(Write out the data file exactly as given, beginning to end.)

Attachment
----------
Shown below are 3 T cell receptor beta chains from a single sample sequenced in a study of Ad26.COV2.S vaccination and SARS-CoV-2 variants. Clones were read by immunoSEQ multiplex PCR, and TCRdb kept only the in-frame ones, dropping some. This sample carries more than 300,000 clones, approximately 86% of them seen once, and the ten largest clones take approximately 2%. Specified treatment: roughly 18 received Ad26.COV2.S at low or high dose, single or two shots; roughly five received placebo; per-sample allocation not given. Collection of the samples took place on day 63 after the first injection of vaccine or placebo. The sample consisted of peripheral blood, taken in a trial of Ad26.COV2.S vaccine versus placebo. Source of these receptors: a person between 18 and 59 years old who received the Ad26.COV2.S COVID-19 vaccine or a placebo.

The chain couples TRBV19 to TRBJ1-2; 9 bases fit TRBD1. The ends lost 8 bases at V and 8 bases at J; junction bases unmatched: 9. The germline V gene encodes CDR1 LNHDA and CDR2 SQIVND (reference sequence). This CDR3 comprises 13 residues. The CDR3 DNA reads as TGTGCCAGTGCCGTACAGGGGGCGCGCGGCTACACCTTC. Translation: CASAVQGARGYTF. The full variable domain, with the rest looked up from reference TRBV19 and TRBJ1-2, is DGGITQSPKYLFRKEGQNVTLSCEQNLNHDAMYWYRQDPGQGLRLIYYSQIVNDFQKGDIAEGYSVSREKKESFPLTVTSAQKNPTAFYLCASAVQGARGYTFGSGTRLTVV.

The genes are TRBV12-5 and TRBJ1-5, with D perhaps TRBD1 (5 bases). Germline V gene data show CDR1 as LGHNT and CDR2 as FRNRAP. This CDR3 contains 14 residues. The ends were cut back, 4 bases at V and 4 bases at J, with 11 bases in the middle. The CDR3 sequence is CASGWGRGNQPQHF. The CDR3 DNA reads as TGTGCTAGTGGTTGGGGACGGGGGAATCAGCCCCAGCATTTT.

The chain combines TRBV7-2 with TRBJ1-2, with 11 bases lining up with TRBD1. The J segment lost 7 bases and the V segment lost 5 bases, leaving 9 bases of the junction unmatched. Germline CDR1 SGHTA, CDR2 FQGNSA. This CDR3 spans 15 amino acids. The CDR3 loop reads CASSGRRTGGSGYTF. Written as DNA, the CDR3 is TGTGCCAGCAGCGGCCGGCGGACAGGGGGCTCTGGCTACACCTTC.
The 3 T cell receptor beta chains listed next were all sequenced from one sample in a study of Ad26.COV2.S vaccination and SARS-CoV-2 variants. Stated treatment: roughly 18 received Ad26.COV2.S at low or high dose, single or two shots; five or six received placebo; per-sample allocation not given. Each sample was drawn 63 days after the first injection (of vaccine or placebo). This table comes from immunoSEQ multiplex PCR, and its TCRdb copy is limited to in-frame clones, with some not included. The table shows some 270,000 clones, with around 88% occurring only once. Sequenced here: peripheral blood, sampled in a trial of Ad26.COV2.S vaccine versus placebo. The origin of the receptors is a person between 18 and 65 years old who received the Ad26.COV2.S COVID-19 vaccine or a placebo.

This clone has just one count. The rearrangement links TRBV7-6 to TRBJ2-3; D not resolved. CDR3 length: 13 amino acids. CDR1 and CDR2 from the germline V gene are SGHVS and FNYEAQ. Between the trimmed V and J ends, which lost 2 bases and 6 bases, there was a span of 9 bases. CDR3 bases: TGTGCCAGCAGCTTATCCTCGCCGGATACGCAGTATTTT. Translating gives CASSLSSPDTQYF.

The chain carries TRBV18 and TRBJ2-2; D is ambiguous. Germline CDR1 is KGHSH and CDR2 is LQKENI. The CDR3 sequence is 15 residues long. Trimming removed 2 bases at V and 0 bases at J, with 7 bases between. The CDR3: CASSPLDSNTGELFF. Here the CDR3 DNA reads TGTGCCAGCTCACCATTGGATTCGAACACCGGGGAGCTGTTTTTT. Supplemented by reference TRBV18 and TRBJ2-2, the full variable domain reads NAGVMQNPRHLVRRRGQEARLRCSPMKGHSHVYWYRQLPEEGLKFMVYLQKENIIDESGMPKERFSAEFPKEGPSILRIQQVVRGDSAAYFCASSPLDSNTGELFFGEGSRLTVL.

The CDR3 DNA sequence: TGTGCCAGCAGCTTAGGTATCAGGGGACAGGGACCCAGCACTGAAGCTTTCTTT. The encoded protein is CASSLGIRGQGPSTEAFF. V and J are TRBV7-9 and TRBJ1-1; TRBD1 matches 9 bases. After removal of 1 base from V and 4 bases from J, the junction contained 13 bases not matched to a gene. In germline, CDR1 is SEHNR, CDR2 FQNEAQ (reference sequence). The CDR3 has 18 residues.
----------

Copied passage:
Shown below are 3 T cell receptor beta chains from a single sample sequenced in a study of Ad26.COV2.S vaccination and SARS-CoV-2 variants. Clones were read by immunoSEQ multiplex PCR, and TCRdb kept only the in-frame ones, dropping some. This sample carries more than 300,000 clones, approximately 86% of them seen once, and the ten largest clones take approximately 2%. Specified treatment: roughly 18 received Ad26.COV2.S at low or high dose, single or two shots; roughly five received placebo; per-sample allocation not given. Collection of the samples took place on day 63 after the first injection of vaccine or placebo. The sample consisted of peripheral blood, taken in a trial of Ad26.COV2.S vaccine versus placebo. Source of these receptors: a person between 18 and 59 years old who received the Ad26.COV2.S COVID-19 vaccine or a placebo.

The chain couples TRBV19 to TRBJ1-2; 9 bases fit TRBD1. The ends lost 8 bases at V and 8 bases at J; junction bases unmatched: 9. The germline V gene encodes CDR1 LNHDA and CDR2 SQIVND (reference sequence). This CDR3 comprises 13 residues. The CDR3 DNA reads as TGTGCCAGTGCCGTACAGGGGGCGCGCGGCTACACCTTC. Translation: CASAVQGARGYTF. The full variable domain, with the rest looked up from reference TRBV19 and TRBJ1-2, is DGGITQSPKYLFRKEGQNVTLSCEQNLNHDAMYWYRQDPGQGLRLIYYSQIVNDFQKGDIAEGYSVSREKKESFPLTVTSAQKNPTAFYLCASAVQGARGYTFGSGTRLTVV.

The genes are TRBV12-5 and TRBJ1-5, with D perhaps TRBD1 (5 bases). Germline V gene data show CDR1 as LGHNT and CDR2 as FRNRAP. This CDR3 contains 14 residues. The ends were cut back, 4 bases at V and 4 bases at J, with 11 bases in the middle. The CDR3 sequence is CASGWGRGNQPQHF. The CDR3 DNA reads as TGTGCTAGTGGTTGGGGACGGGGGAATCAGCCCCAGCATTTT.

The chain combines TRBV7-2 with TRBJ1-2, with 11 bases lining up with TRBD1. The J segment lost 7 bases and the V segment lost 5 bases, leaving 9 bases of the junction unmatched. Germline CDR1 SGHTA, CDR2 FQGNSA. This CDR3 spans 15 amino acids. The CDR3 loop reads CASSGRRTGGSGYTF. Written as DNA, the CDR3 is TGTGCCAGCAGCGGCCGGCGGACAGGGGGCTCTGGCTACACCTTC.
The 3 T cell receptor beta chains listed next were all sequenced from one sample in a study of Ad26.COV2.S vaccination and SARS-CoV-2 variants. Stated treatment: roughly 18 received Ad26.COV2.S at low or high dose, single or two shots; five or six received placebo; per-sample allocation not given. Each sample was drawn 63 days after the first injection (of vaccine or placebo). This table comes from immunoSEQ multiplex PCR, and its TCRdb copy is limited to in-frame clones, with some not included. The table shows some 270,000 clones, with around 88% occurring only once. Sequenced here: peripheral blood, sampled in a trial of Ad26.COV2.S vaccine versus placebo. The origin of the receptors is a person between 18 and 65 years old who received the Ad26.COV2.S COVID-19 vaccine or a placebo.

This clone has just one count. The rearrangement links TRBV7-6 to TRBJ2-3; D not resolved. CDR3 length: 13 amino acids. CDR1 and CDR2 from the germline V gene are SGHVS and FNYEAQ. Between the trimmed V and J ends, which lost 2 bases and 6 bases, there was a span of 9 bases. CDR3 bases: TGTGCCAGCAGCTTATCCTCGCCGGATACGCAGTATTTT. Translating gives CASSLSSPDTQYF.

The chain carries TRBV18 and TRBJ2-2; D is ambiguous. Germline CDR1 is KGHSH and CDR2 is LQKENI. The CDR3 sequence is 15 residues long. Trimming removed 2 bases at V and 0 bases at J, with 7 bases between. The CDR3: CASSPLDSNTGELFF. Here the CDR3 DNA reads TGTGCCAGCTCACCATTGGATTCGAACACCGGGGAGCTGTTTTTT. Supplemented by reference TRBV18 and TRBJ2-2, the full variable domain reads NAGVMQNPRHLVRRRGQEARLRCSPMKGHSHVYWYRQLPEEGLKFMVYLQKENIIDESGMPKERFSAEFPKEGPSILRIQQVVRGDSAAYFCASSPLDSNTGELFFGEGSRLTVL.

The CDR3 DNA sequence: TGTGCCAGCAGCTTAGGTATCAGGGGACAGGGACCCAGCACTGAAGCTTTCTTT. The encoded protein is CASSLGIRGQGPSTEAFF. V and J are TRBV7-9 and TRBJ1-1; TRBD1 matches 9 bases. After removal of 1 base from V and 4 bases from J, the junction contained 13 bases not matched to a gene. In germline, CDR1 is SEHNR, CDR2 FQNEAQ (reference sequence). The CDR3 has 18 residues.